Thymic epithelial tumor (TET) is a unique and rare malignant tumor with low incidence. The tumor shows different prognosis ranging from indolent to highly aggressive feature. A biopsy is usually not recommended if surgical treatment is expected because of the high prevalence of tumor dissemination through the biopsy tract. Therefore upfront surgery without pathologic diagnosis is common practice, especially in early-stage TET. Therefore, there is a relatively high need for minimally invasive thymectomy (MIT) because the operation should be performed in the setting of uncertain diagnosis. In advanced TET, the tumor occasionally invades vital structures including great vessels or heart, which increases the risk of incomplete resection. Pleural metastasis is also common in advanced TET. Therefore systemic treatment is an important issue in TET.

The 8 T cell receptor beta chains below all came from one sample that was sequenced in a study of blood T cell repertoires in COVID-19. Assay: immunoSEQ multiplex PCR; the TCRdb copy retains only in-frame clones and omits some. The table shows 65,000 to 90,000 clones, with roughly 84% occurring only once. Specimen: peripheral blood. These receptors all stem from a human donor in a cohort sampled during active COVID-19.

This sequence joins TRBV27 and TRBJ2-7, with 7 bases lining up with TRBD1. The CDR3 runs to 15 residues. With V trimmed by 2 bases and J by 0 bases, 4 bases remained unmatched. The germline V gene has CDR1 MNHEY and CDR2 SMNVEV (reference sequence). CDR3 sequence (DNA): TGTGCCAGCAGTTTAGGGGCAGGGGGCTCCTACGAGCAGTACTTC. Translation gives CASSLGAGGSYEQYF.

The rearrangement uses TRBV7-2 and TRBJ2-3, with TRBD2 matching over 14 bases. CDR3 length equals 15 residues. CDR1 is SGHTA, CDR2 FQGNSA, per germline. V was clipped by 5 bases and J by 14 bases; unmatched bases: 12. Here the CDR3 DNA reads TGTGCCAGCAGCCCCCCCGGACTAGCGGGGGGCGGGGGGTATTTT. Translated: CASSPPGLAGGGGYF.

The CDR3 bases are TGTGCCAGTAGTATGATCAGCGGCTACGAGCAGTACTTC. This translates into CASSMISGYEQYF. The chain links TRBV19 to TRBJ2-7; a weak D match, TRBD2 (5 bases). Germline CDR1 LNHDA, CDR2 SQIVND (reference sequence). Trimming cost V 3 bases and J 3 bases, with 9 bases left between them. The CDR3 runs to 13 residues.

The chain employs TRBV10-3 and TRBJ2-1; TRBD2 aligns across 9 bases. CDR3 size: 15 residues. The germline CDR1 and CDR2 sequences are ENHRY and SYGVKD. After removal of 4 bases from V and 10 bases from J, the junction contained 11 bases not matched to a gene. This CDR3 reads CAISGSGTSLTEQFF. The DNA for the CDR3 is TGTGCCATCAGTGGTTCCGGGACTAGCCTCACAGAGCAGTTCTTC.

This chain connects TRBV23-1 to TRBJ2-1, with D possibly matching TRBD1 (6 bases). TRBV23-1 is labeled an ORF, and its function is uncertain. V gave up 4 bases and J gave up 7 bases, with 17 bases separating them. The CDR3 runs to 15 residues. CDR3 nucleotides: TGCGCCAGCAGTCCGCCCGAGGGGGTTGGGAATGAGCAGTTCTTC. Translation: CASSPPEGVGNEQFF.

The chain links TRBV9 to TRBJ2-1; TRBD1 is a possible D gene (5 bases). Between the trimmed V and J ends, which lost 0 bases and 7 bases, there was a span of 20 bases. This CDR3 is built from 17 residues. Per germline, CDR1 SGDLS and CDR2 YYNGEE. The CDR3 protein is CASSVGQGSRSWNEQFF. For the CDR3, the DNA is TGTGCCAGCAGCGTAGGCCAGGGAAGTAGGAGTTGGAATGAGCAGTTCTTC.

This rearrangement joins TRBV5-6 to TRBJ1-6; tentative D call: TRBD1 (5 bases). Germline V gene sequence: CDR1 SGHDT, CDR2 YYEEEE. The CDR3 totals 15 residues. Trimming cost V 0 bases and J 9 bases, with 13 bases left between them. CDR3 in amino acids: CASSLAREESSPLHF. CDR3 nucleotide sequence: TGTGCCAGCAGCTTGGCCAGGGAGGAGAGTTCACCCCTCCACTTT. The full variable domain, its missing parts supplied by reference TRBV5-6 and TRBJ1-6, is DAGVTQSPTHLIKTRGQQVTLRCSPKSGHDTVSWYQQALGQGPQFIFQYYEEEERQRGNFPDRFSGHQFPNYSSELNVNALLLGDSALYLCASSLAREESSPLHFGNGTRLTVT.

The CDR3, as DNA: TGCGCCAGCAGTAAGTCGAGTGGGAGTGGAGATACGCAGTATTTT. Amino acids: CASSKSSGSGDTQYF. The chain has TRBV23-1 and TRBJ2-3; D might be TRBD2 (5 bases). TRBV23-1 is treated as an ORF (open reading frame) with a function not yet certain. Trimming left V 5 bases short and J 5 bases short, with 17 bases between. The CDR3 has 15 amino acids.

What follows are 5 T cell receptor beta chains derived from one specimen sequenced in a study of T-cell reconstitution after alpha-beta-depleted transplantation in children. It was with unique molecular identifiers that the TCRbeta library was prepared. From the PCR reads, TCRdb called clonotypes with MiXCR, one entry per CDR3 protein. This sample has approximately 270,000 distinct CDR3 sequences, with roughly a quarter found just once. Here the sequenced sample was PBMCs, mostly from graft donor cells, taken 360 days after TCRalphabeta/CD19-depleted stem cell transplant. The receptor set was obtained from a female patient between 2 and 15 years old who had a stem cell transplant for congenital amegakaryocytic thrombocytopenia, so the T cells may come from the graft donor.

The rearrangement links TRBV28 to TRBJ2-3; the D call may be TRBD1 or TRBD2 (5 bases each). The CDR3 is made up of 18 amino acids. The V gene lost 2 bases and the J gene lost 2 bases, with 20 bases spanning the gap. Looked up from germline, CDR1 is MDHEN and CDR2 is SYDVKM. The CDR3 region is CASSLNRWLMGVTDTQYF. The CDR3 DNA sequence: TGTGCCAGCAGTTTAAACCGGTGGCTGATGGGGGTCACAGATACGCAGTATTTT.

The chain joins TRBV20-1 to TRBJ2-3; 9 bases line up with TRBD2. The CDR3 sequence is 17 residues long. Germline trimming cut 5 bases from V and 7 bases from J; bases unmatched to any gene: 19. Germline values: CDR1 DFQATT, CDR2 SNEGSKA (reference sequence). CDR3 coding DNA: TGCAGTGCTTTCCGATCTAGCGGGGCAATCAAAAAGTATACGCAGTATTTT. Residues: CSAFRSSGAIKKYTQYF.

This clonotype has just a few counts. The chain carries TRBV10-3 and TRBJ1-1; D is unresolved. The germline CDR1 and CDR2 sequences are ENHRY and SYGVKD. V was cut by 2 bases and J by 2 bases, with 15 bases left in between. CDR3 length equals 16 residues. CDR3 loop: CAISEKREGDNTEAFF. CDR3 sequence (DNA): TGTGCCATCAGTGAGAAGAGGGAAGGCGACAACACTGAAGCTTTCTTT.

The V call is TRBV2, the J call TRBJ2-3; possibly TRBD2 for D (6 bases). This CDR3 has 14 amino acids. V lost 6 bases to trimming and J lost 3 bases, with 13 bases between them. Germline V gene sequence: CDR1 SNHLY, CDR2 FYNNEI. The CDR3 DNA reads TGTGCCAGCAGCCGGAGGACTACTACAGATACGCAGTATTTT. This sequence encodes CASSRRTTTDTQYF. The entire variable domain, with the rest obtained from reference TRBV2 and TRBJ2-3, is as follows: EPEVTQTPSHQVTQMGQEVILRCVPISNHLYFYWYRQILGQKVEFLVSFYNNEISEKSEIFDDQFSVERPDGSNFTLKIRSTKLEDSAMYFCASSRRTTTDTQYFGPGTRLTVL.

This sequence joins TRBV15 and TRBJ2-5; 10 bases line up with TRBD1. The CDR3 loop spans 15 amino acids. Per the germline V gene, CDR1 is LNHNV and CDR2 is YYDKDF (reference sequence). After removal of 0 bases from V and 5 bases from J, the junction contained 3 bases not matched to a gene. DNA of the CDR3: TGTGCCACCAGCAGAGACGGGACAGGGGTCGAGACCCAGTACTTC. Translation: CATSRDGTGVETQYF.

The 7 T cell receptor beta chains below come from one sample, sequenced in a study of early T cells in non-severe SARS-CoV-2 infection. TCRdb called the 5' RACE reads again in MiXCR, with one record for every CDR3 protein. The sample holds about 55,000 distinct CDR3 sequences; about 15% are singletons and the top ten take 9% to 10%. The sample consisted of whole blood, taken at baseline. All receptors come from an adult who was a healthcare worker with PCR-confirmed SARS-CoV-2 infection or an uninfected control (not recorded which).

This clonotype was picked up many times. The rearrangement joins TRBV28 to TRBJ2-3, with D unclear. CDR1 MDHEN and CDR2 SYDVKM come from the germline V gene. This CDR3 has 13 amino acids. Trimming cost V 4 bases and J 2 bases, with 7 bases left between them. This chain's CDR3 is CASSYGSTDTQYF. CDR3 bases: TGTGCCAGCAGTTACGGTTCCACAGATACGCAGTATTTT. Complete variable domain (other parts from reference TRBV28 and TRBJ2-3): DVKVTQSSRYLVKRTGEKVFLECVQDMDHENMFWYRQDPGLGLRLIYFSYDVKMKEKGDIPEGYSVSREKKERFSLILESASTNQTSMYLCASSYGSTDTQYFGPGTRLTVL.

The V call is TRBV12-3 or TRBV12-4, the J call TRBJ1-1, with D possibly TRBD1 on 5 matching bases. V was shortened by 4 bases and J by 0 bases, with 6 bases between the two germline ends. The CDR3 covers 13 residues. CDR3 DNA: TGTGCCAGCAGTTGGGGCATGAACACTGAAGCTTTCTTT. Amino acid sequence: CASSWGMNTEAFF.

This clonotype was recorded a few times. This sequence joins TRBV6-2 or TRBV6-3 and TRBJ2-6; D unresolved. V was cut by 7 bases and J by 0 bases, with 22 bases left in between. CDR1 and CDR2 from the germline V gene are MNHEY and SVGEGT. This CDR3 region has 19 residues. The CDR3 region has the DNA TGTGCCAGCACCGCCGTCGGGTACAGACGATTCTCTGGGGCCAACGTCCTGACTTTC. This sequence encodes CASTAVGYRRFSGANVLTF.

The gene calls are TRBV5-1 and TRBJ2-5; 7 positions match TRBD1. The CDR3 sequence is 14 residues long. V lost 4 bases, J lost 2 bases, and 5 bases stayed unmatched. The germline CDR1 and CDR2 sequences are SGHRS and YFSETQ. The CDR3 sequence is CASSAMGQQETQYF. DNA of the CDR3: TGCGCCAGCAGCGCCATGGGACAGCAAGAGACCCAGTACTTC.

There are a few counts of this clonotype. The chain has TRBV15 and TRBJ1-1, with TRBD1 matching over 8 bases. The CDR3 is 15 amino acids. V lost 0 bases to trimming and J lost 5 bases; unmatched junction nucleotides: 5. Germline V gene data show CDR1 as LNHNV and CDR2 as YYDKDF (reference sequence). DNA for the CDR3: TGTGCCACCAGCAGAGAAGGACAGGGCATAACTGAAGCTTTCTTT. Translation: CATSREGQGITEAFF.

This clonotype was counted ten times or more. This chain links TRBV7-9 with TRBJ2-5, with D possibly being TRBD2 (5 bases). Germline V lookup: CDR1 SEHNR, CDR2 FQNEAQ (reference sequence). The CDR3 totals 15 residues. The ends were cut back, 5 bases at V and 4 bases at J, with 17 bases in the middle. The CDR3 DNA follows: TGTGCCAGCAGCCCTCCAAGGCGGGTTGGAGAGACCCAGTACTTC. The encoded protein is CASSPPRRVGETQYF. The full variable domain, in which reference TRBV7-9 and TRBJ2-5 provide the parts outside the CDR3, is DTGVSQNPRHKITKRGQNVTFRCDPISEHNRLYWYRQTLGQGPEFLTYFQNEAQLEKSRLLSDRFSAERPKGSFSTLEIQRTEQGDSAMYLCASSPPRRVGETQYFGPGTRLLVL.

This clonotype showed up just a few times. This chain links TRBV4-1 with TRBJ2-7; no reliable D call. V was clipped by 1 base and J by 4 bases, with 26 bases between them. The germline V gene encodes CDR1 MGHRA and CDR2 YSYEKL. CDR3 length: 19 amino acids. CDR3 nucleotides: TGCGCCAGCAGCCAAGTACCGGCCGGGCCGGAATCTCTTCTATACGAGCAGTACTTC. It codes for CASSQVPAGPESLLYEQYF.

The paper written by Ruffini and colleagues (1) reported current trend of surgical treatment patterns in TET. They analyzed 1,122 patients over ten years in the European Society Thoracic Surgeons (ESTS) prospective database. Three significant findings of the paper were (I) increase of thymic carcinoma, (II) increase of MIT, and (III) higher adaption of perioperative systemic treatment. In my opinion, the authors correctly pointed out the current changing trend in the treatment of TET and suggested the implication on future studies.